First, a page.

Binary addition is the single most important operation that a processor performs. Most of the adders have been designed for synchronous circuits even though there is a strong interest in clockless / asynchronous processors/circuits. Asynchronous circuits do not assume any quantization of time. Therefore, they hold great potential for logic design as they are free from several problems of clocked (synchronous) circuits. In principle, logic flow in asynchronous circuits is controlled by a request-acknowledgment handshaking protocol to establish a pipeline in the absence of clocks. Explicit handshaking blocks for small elements, such as bit adders, are expensive. Therefore, it is implicitly and efficiently managed using dual-rail carry propagation in adders.
- Pipelined Adders Using Single-Rail Data Encoding The asynchronous Req/Ack handshake can be used to enable the adder block as well as to establish the flow of carry signals. In most of the cases, a dual-rail carry convention is used for internal bitwise flow of carry outputs. These dual-rail signals can represent more than two logic values (invalid, 0, 1), and therefore can be used to generate bit-level acknowledgment when a bit operation is completed. Final completion is sensed when all bit Ack signals are received (high). The carry-completion sensing adder is an example of a pipelined adder, which uses full adder (FA) functional blocks adapted for dual-rail carry. On the other hand, a speculative completion adder is proposed. It uses so-called abort logic and early completion to select the proper completion response from a number of fixed delay lines. However, the abort logic implementation is expensive due to high fan-in requirements.
- Delay Insensitive Adders Using Dual-Rail Encoding Delay insensitive (DI) adders are asynchronous adders that assert bundling constraints or DI operations. Therefore, they can correctly operate in presence of bounded but unknown gate and wire delays. There are many variants of DI adders, such as DI ripple carry adder (DIRCA) and DI carry look-ahead adder (DICLA). DI adders use dual-rail encoding and are assumed to increase complexity. Though dual-rail encoding doubles the wire complexity, they can still be used to produce circuits nearly as efficient as that of the single-rail variants using dynamic logic or nMOS only designs. An example 40 transistors per bit DIRCA adder is presented while the conventional CMOS RCA uses 28 transistors. Similar to CLA, the DICLA defines carry propagate, generate, and kill equations in terms of dual-rail encoding . They do not connect the carry signals in a chain but rather organize them in a hierarchical tree. Thus, they can potentially operate faster when there is long carry chain.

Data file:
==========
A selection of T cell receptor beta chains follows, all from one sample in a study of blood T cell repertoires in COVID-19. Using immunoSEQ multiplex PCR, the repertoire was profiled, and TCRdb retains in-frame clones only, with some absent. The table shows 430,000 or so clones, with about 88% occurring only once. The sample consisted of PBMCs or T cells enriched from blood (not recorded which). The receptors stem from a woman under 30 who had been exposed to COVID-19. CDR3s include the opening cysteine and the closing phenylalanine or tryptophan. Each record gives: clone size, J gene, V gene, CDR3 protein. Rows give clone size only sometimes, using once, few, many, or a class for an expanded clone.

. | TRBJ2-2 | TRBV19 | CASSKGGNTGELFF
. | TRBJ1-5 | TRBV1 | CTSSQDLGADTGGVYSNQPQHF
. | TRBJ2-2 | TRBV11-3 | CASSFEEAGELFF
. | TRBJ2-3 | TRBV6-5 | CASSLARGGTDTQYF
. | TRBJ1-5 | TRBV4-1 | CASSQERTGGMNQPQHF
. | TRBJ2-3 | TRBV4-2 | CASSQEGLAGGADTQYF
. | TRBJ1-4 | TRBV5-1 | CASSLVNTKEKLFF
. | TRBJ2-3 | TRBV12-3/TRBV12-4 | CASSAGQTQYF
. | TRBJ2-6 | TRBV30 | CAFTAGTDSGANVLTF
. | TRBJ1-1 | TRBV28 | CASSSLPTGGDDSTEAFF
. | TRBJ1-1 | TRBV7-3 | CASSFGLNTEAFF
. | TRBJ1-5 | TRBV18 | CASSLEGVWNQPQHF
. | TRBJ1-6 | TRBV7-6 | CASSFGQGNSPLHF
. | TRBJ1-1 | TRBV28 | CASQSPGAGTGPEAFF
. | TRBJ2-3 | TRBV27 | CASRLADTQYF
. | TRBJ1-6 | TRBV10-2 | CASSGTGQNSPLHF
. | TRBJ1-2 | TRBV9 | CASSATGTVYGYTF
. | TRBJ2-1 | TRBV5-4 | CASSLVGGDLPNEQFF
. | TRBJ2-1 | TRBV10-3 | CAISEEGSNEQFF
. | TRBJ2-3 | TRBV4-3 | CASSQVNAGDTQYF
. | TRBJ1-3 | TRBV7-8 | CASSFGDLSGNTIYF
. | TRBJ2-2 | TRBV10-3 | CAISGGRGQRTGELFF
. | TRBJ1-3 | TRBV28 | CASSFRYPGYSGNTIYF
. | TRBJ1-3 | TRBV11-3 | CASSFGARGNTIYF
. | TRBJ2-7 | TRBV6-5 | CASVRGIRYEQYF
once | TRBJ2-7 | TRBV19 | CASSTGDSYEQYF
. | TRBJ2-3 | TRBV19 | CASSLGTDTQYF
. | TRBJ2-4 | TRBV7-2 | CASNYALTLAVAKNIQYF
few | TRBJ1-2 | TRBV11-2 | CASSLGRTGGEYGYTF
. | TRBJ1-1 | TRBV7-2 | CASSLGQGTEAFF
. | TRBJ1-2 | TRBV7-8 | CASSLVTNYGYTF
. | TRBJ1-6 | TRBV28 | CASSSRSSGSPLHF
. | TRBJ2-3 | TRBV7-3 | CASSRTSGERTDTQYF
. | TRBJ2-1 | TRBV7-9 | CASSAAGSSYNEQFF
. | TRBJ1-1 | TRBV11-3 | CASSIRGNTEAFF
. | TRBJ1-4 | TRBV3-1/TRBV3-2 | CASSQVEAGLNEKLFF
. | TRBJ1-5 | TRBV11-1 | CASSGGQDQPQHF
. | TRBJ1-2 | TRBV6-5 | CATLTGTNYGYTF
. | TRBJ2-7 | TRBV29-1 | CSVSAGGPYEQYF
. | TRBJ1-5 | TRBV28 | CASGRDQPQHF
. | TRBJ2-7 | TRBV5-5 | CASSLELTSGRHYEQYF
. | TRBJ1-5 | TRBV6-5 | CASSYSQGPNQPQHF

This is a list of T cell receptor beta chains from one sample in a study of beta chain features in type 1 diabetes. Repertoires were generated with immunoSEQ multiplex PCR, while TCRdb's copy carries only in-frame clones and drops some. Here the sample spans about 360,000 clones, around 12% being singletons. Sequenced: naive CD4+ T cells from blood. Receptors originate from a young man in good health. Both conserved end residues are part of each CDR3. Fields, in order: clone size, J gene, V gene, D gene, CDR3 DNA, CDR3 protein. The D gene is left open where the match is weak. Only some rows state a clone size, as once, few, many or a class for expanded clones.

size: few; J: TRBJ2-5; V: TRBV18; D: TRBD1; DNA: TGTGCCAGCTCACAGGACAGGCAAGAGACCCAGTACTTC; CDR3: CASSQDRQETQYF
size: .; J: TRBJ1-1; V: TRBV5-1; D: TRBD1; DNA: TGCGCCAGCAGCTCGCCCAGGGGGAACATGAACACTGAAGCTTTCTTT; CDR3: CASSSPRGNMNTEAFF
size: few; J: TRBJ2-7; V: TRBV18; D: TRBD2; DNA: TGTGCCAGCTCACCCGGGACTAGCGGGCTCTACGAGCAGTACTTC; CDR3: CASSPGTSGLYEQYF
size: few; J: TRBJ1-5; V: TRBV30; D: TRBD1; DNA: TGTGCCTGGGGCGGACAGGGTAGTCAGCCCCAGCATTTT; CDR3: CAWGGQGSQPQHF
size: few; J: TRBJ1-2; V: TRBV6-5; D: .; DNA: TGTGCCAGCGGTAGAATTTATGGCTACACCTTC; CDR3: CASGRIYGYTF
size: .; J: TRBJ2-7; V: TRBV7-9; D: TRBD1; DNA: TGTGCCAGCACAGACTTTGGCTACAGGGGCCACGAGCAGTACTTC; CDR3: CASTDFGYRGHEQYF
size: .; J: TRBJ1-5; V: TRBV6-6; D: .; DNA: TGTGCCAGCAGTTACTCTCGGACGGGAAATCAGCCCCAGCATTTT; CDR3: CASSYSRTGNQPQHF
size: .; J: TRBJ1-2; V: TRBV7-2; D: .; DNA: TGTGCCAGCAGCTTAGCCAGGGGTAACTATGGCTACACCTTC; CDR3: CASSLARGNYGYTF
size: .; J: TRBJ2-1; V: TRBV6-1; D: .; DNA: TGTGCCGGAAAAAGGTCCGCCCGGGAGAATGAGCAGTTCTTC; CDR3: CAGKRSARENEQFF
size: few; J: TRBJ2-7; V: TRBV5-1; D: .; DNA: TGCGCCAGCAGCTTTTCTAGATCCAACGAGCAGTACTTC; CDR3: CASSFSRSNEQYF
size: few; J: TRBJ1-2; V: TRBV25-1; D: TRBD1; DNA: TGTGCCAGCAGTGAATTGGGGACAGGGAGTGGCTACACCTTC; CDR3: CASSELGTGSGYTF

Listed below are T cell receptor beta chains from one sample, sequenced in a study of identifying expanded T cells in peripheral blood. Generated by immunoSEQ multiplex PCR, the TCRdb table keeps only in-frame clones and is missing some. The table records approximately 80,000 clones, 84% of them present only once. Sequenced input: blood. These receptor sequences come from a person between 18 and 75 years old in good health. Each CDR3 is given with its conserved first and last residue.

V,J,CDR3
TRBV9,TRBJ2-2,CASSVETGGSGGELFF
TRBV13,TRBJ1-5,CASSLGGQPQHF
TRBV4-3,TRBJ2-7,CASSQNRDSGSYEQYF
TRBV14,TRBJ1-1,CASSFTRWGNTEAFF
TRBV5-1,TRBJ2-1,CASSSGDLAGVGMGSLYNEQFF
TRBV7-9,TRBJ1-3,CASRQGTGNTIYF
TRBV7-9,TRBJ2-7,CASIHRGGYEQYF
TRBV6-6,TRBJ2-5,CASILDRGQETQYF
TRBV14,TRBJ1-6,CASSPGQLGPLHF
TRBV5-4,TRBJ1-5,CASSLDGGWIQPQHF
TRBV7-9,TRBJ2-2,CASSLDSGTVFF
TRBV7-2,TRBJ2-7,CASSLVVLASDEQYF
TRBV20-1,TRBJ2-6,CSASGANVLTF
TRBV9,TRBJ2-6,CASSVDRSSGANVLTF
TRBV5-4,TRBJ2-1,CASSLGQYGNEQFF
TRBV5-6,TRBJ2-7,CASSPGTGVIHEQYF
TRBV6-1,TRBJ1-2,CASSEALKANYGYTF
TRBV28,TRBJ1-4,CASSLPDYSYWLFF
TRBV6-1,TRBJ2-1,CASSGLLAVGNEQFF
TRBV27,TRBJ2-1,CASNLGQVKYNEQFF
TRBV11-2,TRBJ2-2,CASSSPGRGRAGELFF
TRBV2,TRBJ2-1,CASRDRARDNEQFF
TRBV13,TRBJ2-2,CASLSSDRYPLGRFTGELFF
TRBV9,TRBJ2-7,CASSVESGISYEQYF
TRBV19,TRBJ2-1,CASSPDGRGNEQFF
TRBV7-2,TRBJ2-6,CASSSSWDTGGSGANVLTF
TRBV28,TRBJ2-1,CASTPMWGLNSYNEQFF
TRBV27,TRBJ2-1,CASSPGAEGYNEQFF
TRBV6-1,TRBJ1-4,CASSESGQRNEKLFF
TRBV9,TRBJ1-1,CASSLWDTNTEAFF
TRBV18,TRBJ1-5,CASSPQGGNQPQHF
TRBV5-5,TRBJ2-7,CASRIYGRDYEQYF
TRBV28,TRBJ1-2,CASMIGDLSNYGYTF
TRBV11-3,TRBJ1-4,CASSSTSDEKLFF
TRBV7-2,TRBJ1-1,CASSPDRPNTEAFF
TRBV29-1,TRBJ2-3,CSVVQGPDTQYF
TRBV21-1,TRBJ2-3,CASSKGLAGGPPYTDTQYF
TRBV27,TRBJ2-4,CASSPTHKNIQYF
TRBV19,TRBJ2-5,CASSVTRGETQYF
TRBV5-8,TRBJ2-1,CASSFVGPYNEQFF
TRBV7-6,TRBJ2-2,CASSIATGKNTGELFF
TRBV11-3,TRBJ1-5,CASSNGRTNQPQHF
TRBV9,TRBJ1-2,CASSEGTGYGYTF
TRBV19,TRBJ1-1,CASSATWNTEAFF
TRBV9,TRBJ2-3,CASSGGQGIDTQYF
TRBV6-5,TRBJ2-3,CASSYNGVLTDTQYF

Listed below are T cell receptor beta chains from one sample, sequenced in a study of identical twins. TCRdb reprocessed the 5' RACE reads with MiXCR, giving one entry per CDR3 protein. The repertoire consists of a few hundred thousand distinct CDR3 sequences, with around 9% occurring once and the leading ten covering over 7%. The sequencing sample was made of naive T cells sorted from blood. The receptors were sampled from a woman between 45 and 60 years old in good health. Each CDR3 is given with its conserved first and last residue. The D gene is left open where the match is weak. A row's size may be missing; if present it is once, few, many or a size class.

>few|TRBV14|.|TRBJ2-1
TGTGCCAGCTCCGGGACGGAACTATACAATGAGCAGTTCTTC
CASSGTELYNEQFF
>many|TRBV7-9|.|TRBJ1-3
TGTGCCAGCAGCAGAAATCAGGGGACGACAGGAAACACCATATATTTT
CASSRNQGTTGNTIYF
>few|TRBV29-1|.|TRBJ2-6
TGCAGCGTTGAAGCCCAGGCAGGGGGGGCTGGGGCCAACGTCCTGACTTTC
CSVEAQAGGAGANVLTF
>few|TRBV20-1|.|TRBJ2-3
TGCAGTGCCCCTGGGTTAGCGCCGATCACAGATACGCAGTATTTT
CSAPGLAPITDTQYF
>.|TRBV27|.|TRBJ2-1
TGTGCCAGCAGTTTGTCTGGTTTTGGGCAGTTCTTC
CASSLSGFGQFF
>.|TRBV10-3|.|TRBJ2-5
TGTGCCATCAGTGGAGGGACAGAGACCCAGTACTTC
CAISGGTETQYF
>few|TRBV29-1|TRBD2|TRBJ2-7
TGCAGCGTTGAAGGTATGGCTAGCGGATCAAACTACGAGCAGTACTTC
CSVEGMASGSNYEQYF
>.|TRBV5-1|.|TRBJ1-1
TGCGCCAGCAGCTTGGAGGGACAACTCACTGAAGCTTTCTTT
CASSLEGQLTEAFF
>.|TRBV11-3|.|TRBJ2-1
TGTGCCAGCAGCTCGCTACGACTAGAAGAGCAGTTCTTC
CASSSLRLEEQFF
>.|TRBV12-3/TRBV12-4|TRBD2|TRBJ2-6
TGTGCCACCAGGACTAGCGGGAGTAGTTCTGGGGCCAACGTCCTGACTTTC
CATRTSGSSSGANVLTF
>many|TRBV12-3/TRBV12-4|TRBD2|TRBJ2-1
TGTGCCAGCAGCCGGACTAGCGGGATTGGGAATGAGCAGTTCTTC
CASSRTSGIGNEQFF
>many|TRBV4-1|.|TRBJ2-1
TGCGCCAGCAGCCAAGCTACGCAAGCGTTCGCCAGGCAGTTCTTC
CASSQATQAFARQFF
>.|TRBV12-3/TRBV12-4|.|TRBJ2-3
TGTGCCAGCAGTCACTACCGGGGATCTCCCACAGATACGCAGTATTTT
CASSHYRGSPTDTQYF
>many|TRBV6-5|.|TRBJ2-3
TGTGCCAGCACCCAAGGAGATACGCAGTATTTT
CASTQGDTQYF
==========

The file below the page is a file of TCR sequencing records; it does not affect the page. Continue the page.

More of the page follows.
- Power consumption is high
In the proposed system we are discussed about a 64bit self timed adder with recursive formulation. This adder is consists of 2:1 mux, sum module and carry module for half adder and completion detection circuit. The general block diagram for the proposed system is shown in fig 4 the circuits are detailed below. Multiplexer: We are use 2:1 multiplexer for select the input of the half adder. If SEL = 0 then the inputs of ai, bi is select to the half adder inputs, else SEL = 1 then the ci-1 and si is select to the input of the half adder. Fig 5 shows the 2:1 multiplexer using transistor. Figure 5: 2:1 mux Half adder: The half adder is used to addition of 2 single bit input data and we get the 2 output of sum and carry. The adder is consists of 2 module
- Sum module
- Carry module
- Initial phase
- Iterative phase
- Reduce the power level
- Xilinx ISE